Discovering red spots on the roof of one’s mouth can be a very worrying experience. This is because the spots can be caused by a myriad of reasons. And while the red spots on the roof of mouth can be due to innocent causes, some may be quite serious and may require urgent medical attention.
Mouth sores and spots can be painful, unsightly, and annoying and while some may appear inside the mouth such as one lips, tongue, gums, and roof of the mouth or palate, others could occur outside the mouth around the lips, on the chin, and under the nose.
There are a number of potential causes of red spots on roof of mouth. Some of these issues are only small inconvenience. Presence of red spots on the roof of mouth might be a sign of different conditions and it is good to see a healthcare provider.
The following are a few possible causes of these red spots as well as how each condition would be treated.
No one knows what causes canker sores. The vast majority of people who develop canker sores do not have another problem as the cause.
Both hereditary and environmental causes of the disease have been suggested, but the exact cause is not clear. A number of factors have been suggested to cause outbreaks in susceptible individuals.
Which is also known as moniliasis or oral thrush, may also be indicated by presence of the red spots in mouth. This is a fungal infection and it produces white and red creamy patches on surface of mouth. It can be pretty painful and could cause a patient to have bad breath and experience difficulties in swallowing or tasking food.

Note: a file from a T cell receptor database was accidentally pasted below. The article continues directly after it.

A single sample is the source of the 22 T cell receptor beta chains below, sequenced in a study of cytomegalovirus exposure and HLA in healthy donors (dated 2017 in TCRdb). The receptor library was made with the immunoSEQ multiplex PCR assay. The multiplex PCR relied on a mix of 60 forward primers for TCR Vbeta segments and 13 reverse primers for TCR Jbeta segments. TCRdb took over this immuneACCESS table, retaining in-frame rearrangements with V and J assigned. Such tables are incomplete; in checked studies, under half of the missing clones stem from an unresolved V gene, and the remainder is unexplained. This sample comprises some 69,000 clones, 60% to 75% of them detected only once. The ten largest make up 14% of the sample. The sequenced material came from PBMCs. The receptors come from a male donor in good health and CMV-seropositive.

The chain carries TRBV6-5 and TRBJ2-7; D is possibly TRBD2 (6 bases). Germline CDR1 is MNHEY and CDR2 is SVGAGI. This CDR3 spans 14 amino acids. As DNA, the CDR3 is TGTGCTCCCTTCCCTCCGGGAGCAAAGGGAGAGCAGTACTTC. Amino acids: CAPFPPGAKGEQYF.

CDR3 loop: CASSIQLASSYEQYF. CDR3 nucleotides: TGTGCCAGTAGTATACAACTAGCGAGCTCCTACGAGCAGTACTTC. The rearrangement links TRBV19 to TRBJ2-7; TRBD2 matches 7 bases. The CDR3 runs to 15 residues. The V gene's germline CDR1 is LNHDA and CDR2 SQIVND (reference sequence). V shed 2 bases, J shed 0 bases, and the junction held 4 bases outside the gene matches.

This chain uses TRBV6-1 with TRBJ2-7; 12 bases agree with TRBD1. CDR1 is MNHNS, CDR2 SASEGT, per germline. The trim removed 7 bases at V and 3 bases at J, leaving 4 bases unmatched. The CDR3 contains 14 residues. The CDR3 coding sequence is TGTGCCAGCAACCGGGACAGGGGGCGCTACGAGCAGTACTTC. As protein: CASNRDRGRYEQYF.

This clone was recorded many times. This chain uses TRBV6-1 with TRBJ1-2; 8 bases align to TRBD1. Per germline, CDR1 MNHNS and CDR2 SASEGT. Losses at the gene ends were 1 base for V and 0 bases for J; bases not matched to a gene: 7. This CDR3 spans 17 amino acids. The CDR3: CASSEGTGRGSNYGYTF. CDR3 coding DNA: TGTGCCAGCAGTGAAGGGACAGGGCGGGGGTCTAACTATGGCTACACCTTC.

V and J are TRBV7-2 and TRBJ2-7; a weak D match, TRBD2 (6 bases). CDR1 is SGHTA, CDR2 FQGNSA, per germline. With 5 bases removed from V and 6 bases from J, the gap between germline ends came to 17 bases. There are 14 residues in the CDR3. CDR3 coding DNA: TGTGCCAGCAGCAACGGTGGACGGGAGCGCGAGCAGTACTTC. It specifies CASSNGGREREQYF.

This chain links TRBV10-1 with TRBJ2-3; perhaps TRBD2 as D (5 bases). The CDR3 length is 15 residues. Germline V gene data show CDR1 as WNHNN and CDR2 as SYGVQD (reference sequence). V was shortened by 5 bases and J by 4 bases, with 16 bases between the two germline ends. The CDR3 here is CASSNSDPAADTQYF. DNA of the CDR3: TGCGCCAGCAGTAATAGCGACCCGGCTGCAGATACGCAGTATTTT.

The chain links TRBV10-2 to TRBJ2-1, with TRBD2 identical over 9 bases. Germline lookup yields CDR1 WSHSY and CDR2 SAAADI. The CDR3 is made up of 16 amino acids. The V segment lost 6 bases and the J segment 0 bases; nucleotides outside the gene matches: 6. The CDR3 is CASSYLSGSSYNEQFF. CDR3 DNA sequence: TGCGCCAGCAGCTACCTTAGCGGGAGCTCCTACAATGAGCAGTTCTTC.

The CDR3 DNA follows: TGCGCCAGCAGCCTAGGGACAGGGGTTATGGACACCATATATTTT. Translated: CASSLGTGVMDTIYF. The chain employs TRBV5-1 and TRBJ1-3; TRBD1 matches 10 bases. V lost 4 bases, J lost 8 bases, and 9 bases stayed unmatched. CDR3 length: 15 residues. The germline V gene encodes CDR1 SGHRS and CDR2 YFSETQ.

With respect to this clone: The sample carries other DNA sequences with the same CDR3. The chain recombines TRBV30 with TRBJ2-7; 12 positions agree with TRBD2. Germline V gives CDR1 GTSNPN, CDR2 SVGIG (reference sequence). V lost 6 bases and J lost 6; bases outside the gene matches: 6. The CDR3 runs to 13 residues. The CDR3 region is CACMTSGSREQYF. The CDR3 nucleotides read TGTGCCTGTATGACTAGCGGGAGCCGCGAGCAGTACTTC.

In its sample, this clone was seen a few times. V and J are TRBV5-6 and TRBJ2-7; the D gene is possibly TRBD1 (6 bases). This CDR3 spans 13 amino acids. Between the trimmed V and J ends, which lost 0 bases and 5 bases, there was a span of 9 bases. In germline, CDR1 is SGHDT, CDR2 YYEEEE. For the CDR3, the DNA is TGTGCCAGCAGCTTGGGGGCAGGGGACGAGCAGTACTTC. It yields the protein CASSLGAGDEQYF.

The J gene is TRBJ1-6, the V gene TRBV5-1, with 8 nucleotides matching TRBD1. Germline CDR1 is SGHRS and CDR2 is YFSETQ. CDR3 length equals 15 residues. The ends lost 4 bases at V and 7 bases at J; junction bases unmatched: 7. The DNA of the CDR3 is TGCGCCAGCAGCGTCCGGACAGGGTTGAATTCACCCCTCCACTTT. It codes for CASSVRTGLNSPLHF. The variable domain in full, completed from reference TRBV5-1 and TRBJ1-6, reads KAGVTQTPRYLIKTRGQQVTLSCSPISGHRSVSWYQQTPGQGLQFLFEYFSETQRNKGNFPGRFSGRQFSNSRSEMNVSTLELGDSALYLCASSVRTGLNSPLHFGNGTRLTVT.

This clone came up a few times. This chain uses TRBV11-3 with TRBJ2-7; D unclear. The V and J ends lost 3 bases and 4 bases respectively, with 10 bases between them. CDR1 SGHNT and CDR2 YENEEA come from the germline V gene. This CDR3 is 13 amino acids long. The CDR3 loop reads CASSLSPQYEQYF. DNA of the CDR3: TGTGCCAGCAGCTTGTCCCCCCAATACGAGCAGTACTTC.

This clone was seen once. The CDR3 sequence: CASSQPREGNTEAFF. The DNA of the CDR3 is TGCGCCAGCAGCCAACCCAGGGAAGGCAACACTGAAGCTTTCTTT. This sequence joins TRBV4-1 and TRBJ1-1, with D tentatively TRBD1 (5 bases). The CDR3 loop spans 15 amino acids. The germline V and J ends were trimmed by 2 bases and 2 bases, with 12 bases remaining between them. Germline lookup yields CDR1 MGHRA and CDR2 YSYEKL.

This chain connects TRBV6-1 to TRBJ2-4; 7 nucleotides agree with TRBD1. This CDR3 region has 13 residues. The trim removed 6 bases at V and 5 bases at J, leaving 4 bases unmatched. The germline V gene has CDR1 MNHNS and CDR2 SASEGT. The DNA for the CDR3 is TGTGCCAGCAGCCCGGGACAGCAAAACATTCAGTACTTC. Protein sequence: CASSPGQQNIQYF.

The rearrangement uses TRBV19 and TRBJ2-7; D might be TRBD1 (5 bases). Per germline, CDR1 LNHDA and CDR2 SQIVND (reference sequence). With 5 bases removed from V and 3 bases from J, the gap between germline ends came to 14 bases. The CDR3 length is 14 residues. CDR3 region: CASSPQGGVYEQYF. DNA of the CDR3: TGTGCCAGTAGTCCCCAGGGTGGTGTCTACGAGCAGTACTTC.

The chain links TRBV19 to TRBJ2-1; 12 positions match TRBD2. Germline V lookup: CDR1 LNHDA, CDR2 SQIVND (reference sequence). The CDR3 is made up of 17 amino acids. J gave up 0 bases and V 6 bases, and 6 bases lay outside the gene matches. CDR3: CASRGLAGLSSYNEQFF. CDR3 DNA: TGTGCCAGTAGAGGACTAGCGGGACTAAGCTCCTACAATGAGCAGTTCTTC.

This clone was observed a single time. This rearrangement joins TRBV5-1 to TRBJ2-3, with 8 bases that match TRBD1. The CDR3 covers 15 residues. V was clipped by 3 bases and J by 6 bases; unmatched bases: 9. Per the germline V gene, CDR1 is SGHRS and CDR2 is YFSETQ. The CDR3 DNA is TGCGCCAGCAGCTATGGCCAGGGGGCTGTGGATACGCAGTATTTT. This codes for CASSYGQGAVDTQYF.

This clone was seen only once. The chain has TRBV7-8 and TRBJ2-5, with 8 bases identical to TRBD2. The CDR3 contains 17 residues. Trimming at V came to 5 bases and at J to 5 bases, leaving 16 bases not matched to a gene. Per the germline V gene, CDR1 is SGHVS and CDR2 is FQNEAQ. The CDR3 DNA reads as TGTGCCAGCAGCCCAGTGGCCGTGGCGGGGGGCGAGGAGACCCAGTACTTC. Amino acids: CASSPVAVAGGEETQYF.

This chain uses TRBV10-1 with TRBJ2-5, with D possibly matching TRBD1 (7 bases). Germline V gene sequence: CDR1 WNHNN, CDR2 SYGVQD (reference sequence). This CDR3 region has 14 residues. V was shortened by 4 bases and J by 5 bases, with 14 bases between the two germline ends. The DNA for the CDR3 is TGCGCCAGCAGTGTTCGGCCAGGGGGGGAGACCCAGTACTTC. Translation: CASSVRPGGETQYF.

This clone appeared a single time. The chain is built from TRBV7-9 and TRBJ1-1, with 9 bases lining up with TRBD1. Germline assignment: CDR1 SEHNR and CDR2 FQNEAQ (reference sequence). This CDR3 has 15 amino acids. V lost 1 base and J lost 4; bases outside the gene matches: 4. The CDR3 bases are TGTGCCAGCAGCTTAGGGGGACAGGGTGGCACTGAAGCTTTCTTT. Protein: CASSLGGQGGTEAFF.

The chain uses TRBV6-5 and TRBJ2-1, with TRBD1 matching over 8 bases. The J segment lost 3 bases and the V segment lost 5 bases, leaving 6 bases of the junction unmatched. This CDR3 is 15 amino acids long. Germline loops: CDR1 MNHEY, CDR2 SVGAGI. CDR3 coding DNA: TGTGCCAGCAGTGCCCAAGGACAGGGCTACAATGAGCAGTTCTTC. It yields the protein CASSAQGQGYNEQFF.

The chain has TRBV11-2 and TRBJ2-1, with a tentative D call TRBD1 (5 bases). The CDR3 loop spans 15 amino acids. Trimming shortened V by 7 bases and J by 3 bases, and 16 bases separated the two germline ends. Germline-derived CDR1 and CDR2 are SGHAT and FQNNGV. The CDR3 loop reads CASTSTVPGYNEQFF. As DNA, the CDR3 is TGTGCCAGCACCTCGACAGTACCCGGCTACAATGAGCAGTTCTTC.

Common in those with dentures and diabetes, candidiasis is most often treated by preventing the overgrowth in the first place
This is the virus responsible for hand, foot and mouth disease and can lead to painful red spots and blisters along the roof of the mouth of children in addition to their feet and hands. It can occur in all ages, but is most common among children under five.
Another possibility is that the red spots on roof of mouth could be occurring due to thinning of the mouth lining. When the lining inside the mouth thins, the capillaries get closer to the surface and this makes them appear more reddish in color. The lesion areas called erythroplakia will tend to bleed easily if they are scraped and this is because they are raised to the surface.
The erythroplakia could at times be a predictor of possibility for developing cancer, therefore, it is important to seek help of doctor in order to have the red spots examined. Erythroplakia occurs as a red patch mainly on mouth floor and on gums but they could also affect the roof of mouth.
The cause for erythroplakia is unknown but is most often associated with use of alcohol or smoking. It can also be contributed to by poor nutrition and chronic irritation.
Erythroplakia, though most less common in relation to leukoplakia, it is the common lesion that will be found in people in precancerous stage when observed using a biopsy. If you have red lesions that are not healing in a week, it is essential you be evaluated by a doctor.
The red spots on the roof of the mouth could also be a sign of oral herpes. These sores are caused by herpes simplex virus type-1 referred to as HSV-1. The herpes simplex virus 1 causes small but painful blisters on lips, skin around the mouth, and on gums.
Oral herpes is an infection that is caused by primarily the HSV-1 or the type-1 herpes simplex virus. Oral herpes can be transmitted through contact with a person infected with the virus. If one gets in contact with saliva of an infected individual, he or she could contract the disease. Kissing and sharing of utensils could result to contracting the condition.
It is not typically an STI disease or sexually transmitted infection however, the HSV-1 could be passed from genitals to mouth and vice versa but in rare cases. People indulging in oral sex may risk contracting the virus from their partners, which could cause oral herpes.